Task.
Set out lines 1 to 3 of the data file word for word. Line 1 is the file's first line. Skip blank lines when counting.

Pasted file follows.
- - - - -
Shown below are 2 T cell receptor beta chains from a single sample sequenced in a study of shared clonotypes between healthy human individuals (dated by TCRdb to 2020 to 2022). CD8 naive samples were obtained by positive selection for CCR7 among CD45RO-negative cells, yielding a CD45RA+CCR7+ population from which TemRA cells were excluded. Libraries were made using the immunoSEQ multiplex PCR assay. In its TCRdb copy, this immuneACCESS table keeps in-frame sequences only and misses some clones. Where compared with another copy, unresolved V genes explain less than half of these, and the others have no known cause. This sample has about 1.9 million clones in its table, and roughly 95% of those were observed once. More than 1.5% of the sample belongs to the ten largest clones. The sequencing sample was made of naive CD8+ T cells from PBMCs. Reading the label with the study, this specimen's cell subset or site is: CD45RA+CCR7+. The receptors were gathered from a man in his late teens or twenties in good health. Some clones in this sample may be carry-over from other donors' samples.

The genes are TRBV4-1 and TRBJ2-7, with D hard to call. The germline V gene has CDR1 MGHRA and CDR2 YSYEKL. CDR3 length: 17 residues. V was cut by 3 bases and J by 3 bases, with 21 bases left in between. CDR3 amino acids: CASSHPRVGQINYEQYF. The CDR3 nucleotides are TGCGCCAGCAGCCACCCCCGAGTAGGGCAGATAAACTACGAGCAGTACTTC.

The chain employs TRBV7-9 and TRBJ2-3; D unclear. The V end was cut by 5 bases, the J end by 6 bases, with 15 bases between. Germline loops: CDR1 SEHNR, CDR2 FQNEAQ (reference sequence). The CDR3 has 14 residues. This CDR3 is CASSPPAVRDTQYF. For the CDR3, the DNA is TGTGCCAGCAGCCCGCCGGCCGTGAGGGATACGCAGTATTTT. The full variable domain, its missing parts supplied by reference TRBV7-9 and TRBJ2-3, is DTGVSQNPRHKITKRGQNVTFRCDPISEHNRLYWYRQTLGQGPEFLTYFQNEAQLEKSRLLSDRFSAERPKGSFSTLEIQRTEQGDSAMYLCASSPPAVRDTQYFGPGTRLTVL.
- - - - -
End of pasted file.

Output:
Shown below are 2 T cell receptor beta chains from a single sample sequenced in a study of shared clonotypes between healthy human individuals (dated by TCRdb to 2020 to 2022). CD8 naive samples were obtained by positive selection for CCR7 among CD45RO-negative cells, yielding a CD45RA+CCR7+ population from which TemRA cells were excluded. Libraries were made using the immunoSEQ multiplex PCR assay. In its TCRdb copy, this immuneACCESS table keeps in-frame sequences only and misses some clones. Where compared with another copy, unresolved V genes explain less than half of these, and the others have no known cause. This sample has about 1.9 million clones in its table, and roughly 95% of those were observed once. More than 1.5% of the sample belongs to the ten largest clones. The sequencing sample was made of naive CD8+ T cells from PBMCs. Reading the label with the study, this specimen's cell subset or site is: CD45RA+CCR7+. The receptors were gathered from a man in his late teens or twenties in good health. Some clones in this sample may be carry-over from other donors' samples.

The genes are TRBV4-1 and TRBJ2-7, with D hard to call. The germline V gene has CDR1 MGHRA and CDR2 YSYEKL. CDR3 length: 17 residues. V was cut by 3 bases and J by 3 bases, with 21 bases left in between. CDR3 amino acids: CASSHPRVGQINYEQYF. The CDR3 nucleotides are TGCGCCAGCAGCCACCCCCGAGTAGGGCAGATAAACTACGAGCAGTACTTC.

The chain employs TRBV7-9 and TRBJ2-3; D unclear. The V end was cut by 5 bases, the J end by 6 bases, with 15 bases between. Germline loops: CDR1 SEHNR, CDR2 FQNEAQ (reference sequence). The CDR3 has 14 residues. This CDR3 is CASSPPAVRDTQYF. For the CDR3, the DNA is TGTGCCAGCAGCCCGCCGGCCGTGAGGGATACGCAGTATTTT. The full variable domain, its missing parts supplied by reference TRBV7-9 and TRBJ2-3, is DTGVSQNPRHKITKRGQNVTFRCDPISEHNRLYWYRQTLGQGPEFLTYFQNEAQLEKSRLLSDRFSAERPKGSFSTLEIQRTEQGDSAMYLCASSPPAVRDTQYFGPGTRLTVL.